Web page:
3. 3. Once you are up and running, it’s timeto create your first score. A “score”, alsocalled a “scoring algorithm” by peoplewho like syllables, is a single metric. It willgenerate a single point value, like “0” or“1” or “12.82”, for each of your supporters.That point value is based on a collectionof specific rules within the Score: we’lldefine those in the next step.For starters, just give score a name -- say,“Super Activist Score”. Depending on yoursystem, you should be able to use anyname you like, but make sure you knowwhat it is for query purposes later.Great! You’ve created and named a score, butas it stands, it won’t produce any point values.That’s not too useful. Each score is a pointvalue computed on a collection of rules, right?This is the point where you define those rules.I suggest starting by setting up a score thatprovides a lifetime count of actions taken byeach supporter. Some organizations publishdozens and dozens of actions over a period ofyears. Nobody takes every action, but people whotake many actions are probably more engaged in the issue than people who rarely take action.And we can get that count with just one single scoring entry (i.e., one single rule in our score).Make sure you give it a handy descriptive name, like “1 point per action”. In Salsa, you’ll alsoneed to define the “object”, or the name of the database table the scoring entry will examine.Consult the sidebar for some suggestions. You’ll also need to define the multiplier. This isnumber of points each supporter gets for each entry he or she has. In this case, 1,meaning one point per action taken.4Target Your List and Engage Supporters with ScoringAdd a New ScoreIn Salsa, you can have as manydifferent scores as you like, so feelfree to set up an experimental score ortwo as you feel your way through theset-up process. It won’t hurt anythingin your platform.Copyright (c) Salsa Labs - 2013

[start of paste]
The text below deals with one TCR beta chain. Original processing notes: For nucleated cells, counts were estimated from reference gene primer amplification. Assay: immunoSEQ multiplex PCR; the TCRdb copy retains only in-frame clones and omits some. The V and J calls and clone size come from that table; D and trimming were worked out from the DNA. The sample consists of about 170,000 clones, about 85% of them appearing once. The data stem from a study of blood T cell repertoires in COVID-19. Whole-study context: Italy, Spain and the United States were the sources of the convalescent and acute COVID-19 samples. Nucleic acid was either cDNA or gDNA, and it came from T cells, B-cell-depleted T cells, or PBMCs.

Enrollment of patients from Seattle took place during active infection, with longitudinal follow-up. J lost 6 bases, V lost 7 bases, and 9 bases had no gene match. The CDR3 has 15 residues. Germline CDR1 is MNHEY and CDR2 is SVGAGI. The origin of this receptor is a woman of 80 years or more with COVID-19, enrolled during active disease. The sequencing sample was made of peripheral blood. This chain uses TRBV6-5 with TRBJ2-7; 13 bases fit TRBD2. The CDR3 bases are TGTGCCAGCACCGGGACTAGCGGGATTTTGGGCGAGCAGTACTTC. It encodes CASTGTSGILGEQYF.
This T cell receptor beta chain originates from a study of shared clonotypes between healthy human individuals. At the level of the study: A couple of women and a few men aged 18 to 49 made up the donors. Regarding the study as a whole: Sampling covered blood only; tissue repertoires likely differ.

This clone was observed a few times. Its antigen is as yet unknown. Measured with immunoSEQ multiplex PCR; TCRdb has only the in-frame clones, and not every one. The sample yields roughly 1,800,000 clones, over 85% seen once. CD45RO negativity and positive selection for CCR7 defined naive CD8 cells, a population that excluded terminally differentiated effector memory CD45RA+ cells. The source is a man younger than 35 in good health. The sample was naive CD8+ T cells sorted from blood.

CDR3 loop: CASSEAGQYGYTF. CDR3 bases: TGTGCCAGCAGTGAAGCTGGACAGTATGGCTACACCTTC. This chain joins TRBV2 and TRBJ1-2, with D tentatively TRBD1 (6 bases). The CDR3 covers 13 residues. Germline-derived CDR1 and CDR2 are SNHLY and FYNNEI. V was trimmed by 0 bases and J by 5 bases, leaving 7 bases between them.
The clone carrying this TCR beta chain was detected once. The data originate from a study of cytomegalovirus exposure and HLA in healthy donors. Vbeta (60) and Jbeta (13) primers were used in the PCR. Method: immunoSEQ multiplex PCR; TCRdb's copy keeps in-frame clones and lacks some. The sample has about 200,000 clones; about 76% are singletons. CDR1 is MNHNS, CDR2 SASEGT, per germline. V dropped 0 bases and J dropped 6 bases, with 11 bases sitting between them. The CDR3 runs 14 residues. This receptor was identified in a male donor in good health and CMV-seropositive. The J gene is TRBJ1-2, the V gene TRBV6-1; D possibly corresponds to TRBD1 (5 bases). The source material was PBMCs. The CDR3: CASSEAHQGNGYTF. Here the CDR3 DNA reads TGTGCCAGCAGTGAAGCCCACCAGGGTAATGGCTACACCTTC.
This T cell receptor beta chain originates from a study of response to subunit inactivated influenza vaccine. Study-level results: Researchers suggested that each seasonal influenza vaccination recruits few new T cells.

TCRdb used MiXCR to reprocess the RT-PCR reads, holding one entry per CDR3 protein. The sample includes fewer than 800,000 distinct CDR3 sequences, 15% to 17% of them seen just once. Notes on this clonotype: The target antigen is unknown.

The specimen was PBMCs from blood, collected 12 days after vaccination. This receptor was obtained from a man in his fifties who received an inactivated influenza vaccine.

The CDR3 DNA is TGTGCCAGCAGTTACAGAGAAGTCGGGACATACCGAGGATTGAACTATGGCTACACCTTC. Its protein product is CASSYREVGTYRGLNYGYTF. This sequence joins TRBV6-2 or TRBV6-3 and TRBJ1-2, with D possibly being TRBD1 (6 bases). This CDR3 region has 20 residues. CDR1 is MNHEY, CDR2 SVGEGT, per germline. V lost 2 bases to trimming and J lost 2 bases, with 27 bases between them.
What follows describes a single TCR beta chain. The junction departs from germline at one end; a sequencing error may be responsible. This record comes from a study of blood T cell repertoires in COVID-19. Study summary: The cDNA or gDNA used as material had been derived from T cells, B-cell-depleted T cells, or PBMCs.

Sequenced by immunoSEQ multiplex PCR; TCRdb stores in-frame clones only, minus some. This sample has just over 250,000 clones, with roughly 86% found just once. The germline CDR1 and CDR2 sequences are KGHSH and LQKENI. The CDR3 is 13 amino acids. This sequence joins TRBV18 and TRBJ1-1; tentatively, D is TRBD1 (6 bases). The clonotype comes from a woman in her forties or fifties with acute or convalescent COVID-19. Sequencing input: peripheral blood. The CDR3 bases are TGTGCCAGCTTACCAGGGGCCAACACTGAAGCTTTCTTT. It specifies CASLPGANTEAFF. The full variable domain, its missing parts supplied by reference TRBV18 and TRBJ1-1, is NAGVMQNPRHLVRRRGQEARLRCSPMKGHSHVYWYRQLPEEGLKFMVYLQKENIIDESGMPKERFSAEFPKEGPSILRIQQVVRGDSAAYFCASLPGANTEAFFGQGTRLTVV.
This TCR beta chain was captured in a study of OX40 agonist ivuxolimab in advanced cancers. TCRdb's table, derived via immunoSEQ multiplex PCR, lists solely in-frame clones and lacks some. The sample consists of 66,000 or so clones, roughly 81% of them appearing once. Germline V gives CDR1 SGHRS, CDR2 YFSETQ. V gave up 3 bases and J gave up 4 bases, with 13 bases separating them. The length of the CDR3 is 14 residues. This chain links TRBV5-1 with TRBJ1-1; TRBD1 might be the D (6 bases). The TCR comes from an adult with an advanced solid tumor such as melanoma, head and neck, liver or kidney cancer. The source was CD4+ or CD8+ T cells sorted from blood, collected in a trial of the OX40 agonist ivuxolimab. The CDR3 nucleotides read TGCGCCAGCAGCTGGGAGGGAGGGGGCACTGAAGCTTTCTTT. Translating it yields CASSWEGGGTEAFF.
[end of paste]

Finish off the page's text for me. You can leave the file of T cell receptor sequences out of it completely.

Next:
4. 4. No matter what system you are using, you’ll generallybe set up once you’ve established those perimeters.You can use the other fields to do more intricate stuff,but it all starts with the object and the multiplier. Andsince as little as one single scoring entry can comprisea score, you’re looking at a fully armed and operationalScore right this very minute. Congrats!Next, it’s time to let your system do its thing. It couldtake a few minutes or it might take a few hours.Either way, when it’s done you can start making themagic happen. Each supporter should now have apoint value assigned to him or her, which is great. Butscoring is most useful with queries or reports, whereyou can segment people into groups according totheir scoring performance. Our sample score gaveone point for every action taken. So, let’s search foreverybody who has taken a lot of actions.In Salsa, this means building a query to find yoursample score. Remember this? We used “SuperActivist Score”, but you might have given it a differentname. Then, set up your query to find people withwhat you determine is a “Super Activist Score”. Thebeauty of scoring is that it’s personalized to yourorganization. Maybe you’ve only run a handful ofactions ... and a Super Activist might be anybody whohas done even one of those actions. Maybe you’verun hundreds of actions, and you’re only interested inpeople who have taken 10 or more of them. Maybeyou want to focus instead on people who have takenzero actions.Whatever the case, now that the data is there, it’s timeto start exploring. But at this point, you have the keytools you’ll need for scoring. Everything from here onout is an optional variation on the basic concept ofcounting one point per action.Target Your List and Engage Supporters with Scoring5Useful Objects onWhich to Score:Supporter - Award points tosupporters for signing up inthe first place. Consider pairingthis with a quick expirationtime, like 10-60 days. Someorganizations consider peoplewho have just recently signedup susceptible to behave likehighly-engaged supporters.Donation - Award points foreach donation made (regardlessof the size of the gift)Supporter Action - Award pointsfor each online activism actiontaken (petitions and targetedadvocacy campaigns, includingwrite-your-rep actions)Supporter Event - Award pointsfor each event registered.Event - Not to be confusedwith Supporter Event, usethis category to give points tosupporters who sign up to hosta distributed event.Supporter My DonatePage - If you use peer-to-peer fundraising toenable supporters to buildpersonal donation pages and“friendraise” for you, scoringon Supporter My Donate Pagegrants points to supporters whohave created such a page.Copyright (c) Salsa Labs - 2013